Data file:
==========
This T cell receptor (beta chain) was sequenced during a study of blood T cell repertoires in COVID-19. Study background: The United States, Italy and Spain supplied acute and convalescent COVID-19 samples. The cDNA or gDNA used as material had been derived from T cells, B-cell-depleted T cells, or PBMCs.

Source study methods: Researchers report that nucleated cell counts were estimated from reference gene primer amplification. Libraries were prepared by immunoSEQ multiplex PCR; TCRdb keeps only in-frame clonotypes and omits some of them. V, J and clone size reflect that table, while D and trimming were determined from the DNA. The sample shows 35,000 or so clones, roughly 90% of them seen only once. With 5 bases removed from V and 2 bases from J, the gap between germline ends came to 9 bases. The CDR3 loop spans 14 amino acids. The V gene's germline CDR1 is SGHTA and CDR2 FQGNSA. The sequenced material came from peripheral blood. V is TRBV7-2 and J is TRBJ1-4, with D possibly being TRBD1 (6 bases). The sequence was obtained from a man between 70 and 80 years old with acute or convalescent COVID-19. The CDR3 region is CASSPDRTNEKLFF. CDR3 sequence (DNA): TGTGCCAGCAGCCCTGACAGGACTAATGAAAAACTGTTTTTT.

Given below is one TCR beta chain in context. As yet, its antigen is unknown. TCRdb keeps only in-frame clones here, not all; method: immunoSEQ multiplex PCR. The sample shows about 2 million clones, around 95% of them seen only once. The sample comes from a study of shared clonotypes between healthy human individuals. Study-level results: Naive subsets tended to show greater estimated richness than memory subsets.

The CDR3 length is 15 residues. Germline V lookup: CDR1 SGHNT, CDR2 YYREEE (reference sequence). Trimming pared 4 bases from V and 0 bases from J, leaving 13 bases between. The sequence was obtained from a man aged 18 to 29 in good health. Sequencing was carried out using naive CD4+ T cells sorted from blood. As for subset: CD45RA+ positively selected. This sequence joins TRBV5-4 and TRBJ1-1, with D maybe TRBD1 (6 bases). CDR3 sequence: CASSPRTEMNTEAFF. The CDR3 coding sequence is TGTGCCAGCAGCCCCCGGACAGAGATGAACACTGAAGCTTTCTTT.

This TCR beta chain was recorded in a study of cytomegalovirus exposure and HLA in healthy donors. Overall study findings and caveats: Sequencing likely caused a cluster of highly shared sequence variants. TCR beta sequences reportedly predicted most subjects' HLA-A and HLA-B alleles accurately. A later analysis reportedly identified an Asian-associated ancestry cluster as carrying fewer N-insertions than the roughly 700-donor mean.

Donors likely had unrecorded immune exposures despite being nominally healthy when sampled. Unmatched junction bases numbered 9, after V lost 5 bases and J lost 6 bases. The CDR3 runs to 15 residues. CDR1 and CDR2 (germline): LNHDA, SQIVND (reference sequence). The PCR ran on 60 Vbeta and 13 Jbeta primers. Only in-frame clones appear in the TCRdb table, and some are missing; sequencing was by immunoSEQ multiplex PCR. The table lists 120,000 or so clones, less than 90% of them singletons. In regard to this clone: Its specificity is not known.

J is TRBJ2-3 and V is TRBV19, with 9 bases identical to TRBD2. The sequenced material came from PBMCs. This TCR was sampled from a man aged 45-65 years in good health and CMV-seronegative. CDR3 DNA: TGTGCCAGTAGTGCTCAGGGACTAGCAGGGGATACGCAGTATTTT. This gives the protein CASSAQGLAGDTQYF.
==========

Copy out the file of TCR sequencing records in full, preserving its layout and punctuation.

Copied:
This T cell receptor (beta chain) was sequenced during a study of blood T cell repertoires in COVID-19. Study background: The United States, Italy and Spain supplied acute and convalescent COVID-19 samples. The cDNA or gDNA used as material had been derived from T cells, B-cell-depleted T cells, or PBMCs.

Source study methods: Researchers report that nucleated cell counts were estimated from reference gene primer amplification. Libraries were prepared by immunoSEQ multiplex PCR; TCRdb keeps only in-frame clonotypes and omits some of them. V, J and clone size reflect that table, while D and trimming were determined from the DNA. The sample shows 35,000 or so clones, roughly 90% of them seen only once. With 5 bases removed from V and 2 bases from J, the gap between germline ends came to 9 bases. The CDR3 loop spans 14 amino acids. The V gene's germline CDR1 is SGHTA and CDR2 FQGNSA. The sequenced material came from peripheral blood. V is TRBV7-2 and J is TRBJ1-4, with D possibly being TRBD1 (6 bases). The sequence was obtained from a man between 70 and 80 years old with acute or convalescent COVID-19. The CDR3 region is CASSPDRTNEKLFF. CDR3 sequence (DNA): TGTGCCAGCAGCCCTGACAGGACTAATGAAAAACTGTTTTTT.

Given below is one TCR beta chain in context. As yet, its antigen is unknown. TCRdb keeps only in-frame clones here, not all; method: immunoSEQ multiplex PCR. The sample shows about 2 million clones, around 95% of them seen only once. The sample comes from a study of shared clonotypes between healthy human individuals. Study-level results: Naive subsets tended to show greater estimated richness than memory subsets.

The CDR3 length is 15 residues. Germline V lookup: CDR1 SGHNT, CDR2 YYREEE (reference sequence). Trimming pared 4 bases from V and 0 bases from J, leaving 13 bases between. The sequence was obtained from a man aged 18 to 29 in good health. Sequencing was carried out using naive CD4+ T cells sorted from blood. As for subset: CD45RA+ positively selected. This sequence joins TRBV5-4 and TRBJ1-1, with D maybe TRBD1 (6 bases). CDR3 sequence: CASSPRTEMNTEAFF. The CDR3 coding sequence is TGTGCCAGCAGCCCCCGGACAGAGATGAACACTGAAGCTTTCTTT.

This TCR beta chain was recorded in a study of cytomegalovirus exposure and HLA in healthy donors. Overall study findings and caveats: Sequencing likely caused a cluster of highly shared sequence variants. TCR beta sequences reportedly predicted most subjects' HLA-A and HLA-B alleles accurately. A later analysis reportedly identified an Asian-associated ancestry cluster as carrying fewer N-insertions than the roughly 700-donor mean.

Donors likely had unrecorded immune exposures despite being nominally healthy when sampled. Unmatched junction bases numbered 9, after V lost 5 bases and J lost 6 bases. The CDR3 runs to 15 residues. CDR1 and CDR2 (germline): LNHDA, SQIVND (reference sequence). The PCR ran on 60 Vbeta and 13 Jbeta primers. Only in-frame clones appear in the TCRdb table, and some are missing; sequencing was by immunoSEQ multiplex PCR. The table lists 120,000 or so clones, less than 90% of them singletons. In regard to this clone: Its specificity is not known.

J is TRBJ2-3 and V is TRBV19, with 9 bases identical to TRBD2. The sequenced material came from PBMCs. This TCR was sampled from a man aged 45-65 years in good health and CMV-seronegative. CDR3 DNA: TGTGCCAGTAGTGCTCAGGGACTAGCAGGGGATACGCAGTATTTT. This gives the protein CASSAQGLAGDTQYF.